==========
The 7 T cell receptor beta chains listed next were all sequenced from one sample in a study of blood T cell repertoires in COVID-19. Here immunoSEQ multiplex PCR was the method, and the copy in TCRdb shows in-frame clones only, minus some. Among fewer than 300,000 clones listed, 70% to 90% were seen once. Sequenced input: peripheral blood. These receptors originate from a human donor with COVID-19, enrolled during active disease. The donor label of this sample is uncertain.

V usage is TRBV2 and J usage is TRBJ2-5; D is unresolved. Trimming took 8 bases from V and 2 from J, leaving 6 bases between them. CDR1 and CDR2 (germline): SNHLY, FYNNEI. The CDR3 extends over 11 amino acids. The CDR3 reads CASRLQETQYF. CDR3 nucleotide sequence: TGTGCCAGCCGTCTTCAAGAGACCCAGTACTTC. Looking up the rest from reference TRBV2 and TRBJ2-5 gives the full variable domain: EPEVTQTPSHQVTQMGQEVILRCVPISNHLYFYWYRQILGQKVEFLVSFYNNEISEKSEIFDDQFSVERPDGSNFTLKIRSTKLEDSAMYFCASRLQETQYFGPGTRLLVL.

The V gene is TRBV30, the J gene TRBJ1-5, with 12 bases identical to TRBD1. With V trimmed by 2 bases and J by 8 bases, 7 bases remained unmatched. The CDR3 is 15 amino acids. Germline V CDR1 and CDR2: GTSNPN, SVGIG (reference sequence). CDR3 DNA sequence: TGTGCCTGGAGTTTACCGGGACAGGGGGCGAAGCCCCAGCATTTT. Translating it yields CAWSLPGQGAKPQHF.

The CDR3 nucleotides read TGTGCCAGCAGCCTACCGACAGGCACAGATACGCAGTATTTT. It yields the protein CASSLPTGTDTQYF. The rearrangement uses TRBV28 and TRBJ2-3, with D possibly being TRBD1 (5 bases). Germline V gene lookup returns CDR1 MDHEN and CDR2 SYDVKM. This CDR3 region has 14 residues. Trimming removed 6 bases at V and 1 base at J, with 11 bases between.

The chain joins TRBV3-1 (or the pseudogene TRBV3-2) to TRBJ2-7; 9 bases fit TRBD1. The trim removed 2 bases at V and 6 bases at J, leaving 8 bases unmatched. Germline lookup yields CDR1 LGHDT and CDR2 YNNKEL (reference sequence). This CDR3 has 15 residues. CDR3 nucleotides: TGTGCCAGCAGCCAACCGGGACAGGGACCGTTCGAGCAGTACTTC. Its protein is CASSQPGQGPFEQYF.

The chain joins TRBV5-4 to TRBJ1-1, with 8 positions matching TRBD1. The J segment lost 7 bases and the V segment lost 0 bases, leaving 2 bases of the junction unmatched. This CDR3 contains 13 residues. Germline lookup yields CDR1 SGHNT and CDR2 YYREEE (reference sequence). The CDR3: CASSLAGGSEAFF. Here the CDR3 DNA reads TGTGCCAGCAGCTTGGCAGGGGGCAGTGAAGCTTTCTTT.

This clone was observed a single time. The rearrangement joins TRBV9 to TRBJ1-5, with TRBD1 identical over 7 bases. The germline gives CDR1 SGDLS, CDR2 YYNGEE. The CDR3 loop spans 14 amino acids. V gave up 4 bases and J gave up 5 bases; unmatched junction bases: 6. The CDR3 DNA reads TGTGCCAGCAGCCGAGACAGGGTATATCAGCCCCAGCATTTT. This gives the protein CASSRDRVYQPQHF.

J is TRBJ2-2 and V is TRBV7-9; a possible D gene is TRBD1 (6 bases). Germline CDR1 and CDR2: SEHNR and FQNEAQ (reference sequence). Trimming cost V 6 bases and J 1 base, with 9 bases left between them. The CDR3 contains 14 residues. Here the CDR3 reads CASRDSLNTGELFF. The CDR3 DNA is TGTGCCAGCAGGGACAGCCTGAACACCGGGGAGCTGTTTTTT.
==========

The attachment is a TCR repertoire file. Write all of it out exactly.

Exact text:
The 7 T cell receptor beta chains listed next were all sequenced from one sample in a study of blood T cell repertoires in COVID-19. Here immunoSEQ multiplex PCR was the method, and the copy in TCRdb shows in-frame clones only, minus some. Among fewer than 300,000 clones listed, 70% to 90% were seen once. Sequenced input: peripheral blood. These receptors originate from a human donor with COVID-19, enrolled during active disease. The donor label of this sample is uncertain.

V usage is TRBV2 and J usage is TRBJ2-5; D is unresolved. Trimming took 8 bases from V and 2 from J, leaving 6 bases between them. CDR1 and CDR2 (germline): SNHLY, FYNNEI. The CDR3 extends over 11 amino acids. The CDR3 reads CASRLQETQYF. CDR3 nucleotide sequence: TGTGCCAGCCGTCTTCAAGAGACCCAGTACTTC. Looking up the rest from reference TRBV2 and TRBJ2-5 gives the full variable domain: EPEVTQTPSHQVTQMGQEVILRCVPISNHLYFYWYRQILGQKVEFLVSFYNNEISEKSEIFDDQFSVERPDGSNFTLKIRSTKLEDSAMYFCASRLQETQYFGPGTRLLVL.

The V gene is TRBV30, the J gene TRBJ1-5, with 12 bases identical to TRBD1. With V trimmed by 2 bases and J by 8 bases, 7 bases remained unmatched. The CDR3 is 15 amino acids. Germline V CDR1 and CDR2: GTSNPN, SVGIG (reference sequence). CDR3 DNA sequence: TGTGCCTGGAGTTTACCGGGACAGGGGGCGAAGCCCCAGCATTTT. Translating it yields CAWSLPGQGAKPQHF.

The CDR3 nucleotides read TGTGCCAGCAGCCTACCGACAGGCACAGATACGCAGTATTTT. It yields the protein CASSLPTGTDTQYF. The rearrangement uses TRBV28 and TRBJ2-3, with D possibly being TRBD1 (5 bases). Germline V gene lookup returns CDR1 MDHEN and CDR2 SYDVKM. This CDR3 region has 14 residues. Trimming removed 6 bases at V and 1 base at J, with 11 bases between.

The chain joins TRBV3-1 (or the pseudogene TRBV3-2) to TRBJ2-7; 9 bases fit TRBD1. The trim removed 2 bases at V and 6 bases at J, leaving 8 bases unmatched. Germline lookup yields CDR1 LGHDT and CDR2 YNNKEL (reference sequence). This CDR3 has 15 residues. CDR3 nucleotides: TGTGCCAGCAGCCAACCGGGACAGGGACCGTTCGAGCAGTACTTC. Its protein is CASSQPGQGPFEQYF.

The chain joins TRBV5-4 to TRBJ1-1, with 8 positions matching TRBD1. The J segment lost 7 bases and the V segment lost 0 bases, leaving 2 bases of the junction unmatched. This CDR3 contains 13 residues. Germline lookup yields CDR1 SGHNT and CDR2 YYREEE (reference sequence). The CDR3: CASSLAGGSEAFF. Here the CDR3 DNA reads TGTGCCAGCAGCTTGGCAGGGGGCAGTGAAGCTTTCTTT.

This clone was observed a single time. The rearrangement joins TRBV9 to TRBJ1-5, with TRBD1 identical over 7 bases. The germline gives CDR1 SGDLS, CDR2 YYNGEE. The CDR3 loop spans 14 amino acids. V gave up 4 bases and J gave up 5 bases; unmatched junction bases: 6. The CDR3 DNA reads TGTGCCAGCAGCCGAGACAGGGTATATCAGCCCCAGCATTTT. This gives the protein CASSRDRVYQPQHF.

J is TRBJ2-2 and V is TRBV7-9; a possible D gene is TRBD1 (6 bases). Germline CDR1 and CDR2: SEHNR and FQNEAQ (reference sequence). Trimming cost V 6 bases and J 1 base, with 9 bases left between them. The CDR3 contains 14 residues. Here the CDR3 reads CASRDSLNTGELFF. The CDR3 DNA is TGTGCCAGCAGGGACAGCCTGAACACCGGGGAGCTGTTTTTT.